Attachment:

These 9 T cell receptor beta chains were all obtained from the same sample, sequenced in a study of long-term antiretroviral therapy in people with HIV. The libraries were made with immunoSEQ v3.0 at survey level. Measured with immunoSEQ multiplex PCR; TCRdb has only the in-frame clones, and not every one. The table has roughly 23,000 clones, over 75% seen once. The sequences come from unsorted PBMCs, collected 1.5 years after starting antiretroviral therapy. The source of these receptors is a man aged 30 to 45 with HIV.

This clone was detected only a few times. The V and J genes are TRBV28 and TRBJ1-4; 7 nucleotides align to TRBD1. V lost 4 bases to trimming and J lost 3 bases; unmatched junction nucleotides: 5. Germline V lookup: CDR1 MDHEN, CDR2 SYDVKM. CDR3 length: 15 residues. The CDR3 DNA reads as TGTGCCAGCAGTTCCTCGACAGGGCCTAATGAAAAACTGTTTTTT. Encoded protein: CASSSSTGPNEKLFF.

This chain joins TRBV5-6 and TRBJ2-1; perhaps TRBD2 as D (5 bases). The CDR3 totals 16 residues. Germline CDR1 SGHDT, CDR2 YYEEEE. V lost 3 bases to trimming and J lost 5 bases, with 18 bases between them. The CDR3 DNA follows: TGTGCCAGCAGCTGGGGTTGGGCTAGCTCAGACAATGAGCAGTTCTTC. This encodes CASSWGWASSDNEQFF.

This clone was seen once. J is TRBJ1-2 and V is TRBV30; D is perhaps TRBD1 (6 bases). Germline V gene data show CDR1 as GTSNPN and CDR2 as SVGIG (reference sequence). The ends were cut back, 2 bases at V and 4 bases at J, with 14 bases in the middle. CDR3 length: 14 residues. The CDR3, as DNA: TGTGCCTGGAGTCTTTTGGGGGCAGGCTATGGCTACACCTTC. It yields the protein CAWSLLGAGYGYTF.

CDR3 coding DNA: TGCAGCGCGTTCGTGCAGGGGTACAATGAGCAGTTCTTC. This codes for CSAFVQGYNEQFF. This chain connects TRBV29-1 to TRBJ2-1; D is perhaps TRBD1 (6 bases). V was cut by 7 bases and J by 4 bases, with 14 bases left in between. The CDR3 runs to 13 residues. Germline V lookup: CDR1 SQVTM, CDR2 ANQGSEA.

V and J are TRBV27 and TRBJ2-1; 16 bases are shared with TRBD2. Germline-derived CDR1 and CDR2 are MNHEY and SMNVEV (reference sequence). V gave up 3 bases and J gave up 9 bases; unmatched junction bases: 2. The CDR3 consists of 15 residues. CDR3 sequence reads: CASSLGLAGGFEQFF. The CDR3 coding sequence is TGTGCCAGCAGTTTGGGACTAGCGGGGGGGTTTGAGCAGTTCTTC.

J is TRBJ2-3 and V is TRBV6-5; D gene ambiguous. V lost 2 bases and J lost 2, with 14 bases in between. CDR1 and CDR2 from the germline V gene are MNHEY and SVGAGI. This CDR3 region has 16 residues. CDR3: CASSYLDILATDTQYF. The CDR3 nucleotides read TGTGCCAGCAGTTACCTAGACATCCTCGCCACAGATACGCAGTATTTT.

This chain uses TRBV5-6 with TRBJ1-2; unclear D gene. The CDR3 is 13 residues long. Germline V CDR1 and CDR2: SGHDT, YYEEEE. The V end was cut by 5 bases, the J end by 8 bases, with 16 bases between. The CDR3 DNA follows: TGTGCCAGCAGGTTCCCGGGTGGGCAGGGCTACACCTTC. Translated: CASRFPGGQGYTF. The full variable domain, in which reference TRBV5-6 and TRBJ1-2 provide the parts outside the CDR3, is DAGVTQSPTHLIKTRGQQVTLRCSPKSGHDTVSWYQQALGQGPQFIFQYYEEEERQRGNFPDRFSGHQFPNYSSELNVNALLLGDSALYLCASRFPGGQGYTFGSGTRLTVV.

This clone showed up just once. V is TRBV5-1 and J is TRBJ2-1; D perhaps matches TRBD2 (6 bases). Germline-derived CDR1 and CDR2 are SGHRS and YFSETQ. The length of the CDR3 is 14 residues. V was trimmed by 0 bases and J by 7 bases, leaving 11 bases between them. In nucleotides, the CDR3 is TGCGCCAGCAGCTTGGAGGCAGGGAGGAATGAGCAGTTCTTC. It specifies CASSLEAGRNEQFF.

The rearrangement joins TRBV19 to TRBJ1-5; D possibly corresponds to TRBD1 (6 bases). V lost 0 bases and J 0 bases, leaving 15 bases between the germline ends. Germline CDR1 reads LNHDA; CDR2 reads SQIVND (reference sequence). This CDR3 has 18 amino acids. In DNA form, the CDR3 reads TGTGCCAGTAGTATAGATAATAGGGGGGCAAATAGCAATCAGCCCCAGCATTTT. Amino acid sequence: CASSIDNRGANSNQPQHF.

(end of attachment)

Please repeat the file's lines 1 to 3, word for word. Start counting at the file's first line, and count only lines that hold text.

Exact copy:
These 9 T cell receptor beta chains were all obtained from the same sample, sequenced in a study of long-term antiretroviral therapy in people with HIV. The libraries were made with immunoSEQ v3.0 at survey level. Measured with immunoSEQ multiplex PCR; TCRdb has only the in-frame clones, and not every one. The table has roughly 23,000 clones, over 75% seen once. The sequences come from unsorted PBMCs, collected 1.5 years after starting antiretroviral therapy. The source of these receptors is a man aged 30 to 45 with HIV.

This clone was detected only a few times. The V and J genes are TRBV28 and TRBJ1-4; 7 nucleotides align to TRBD1. V lost 4 bases to trimming and J lost 3 bases; unmatched junction nucleotides: 5. Germline V lookup: CDR1 MDHEN, CDR2 SYDVKM. CDR3 length: 15 residues. The CDR3 DNA reads as TGTGCCAGCAGTTCCTCGACAGGGCCTAATGAAAAACTGTTTTTT. Encoded protein: CASSSSTGPNEKLFF.

This chain joins TRBV5-6 and TRBJ2-1; perhaps TRBD2 as D (5 bases). The CDR3 totals 16 residues. Germline CDR1 SGHDT, CDR2 YYEEEE. V lost 3 bases to trimming and J lost 5 bases, with 18 bases between them. The CDR3 DNA follows: TGTGCCAGCAGCTGGGGTTGGGCTAGCTCAGACAATGAGCAGTTCTTC. This encodes CASSWGWASSDNEQFF.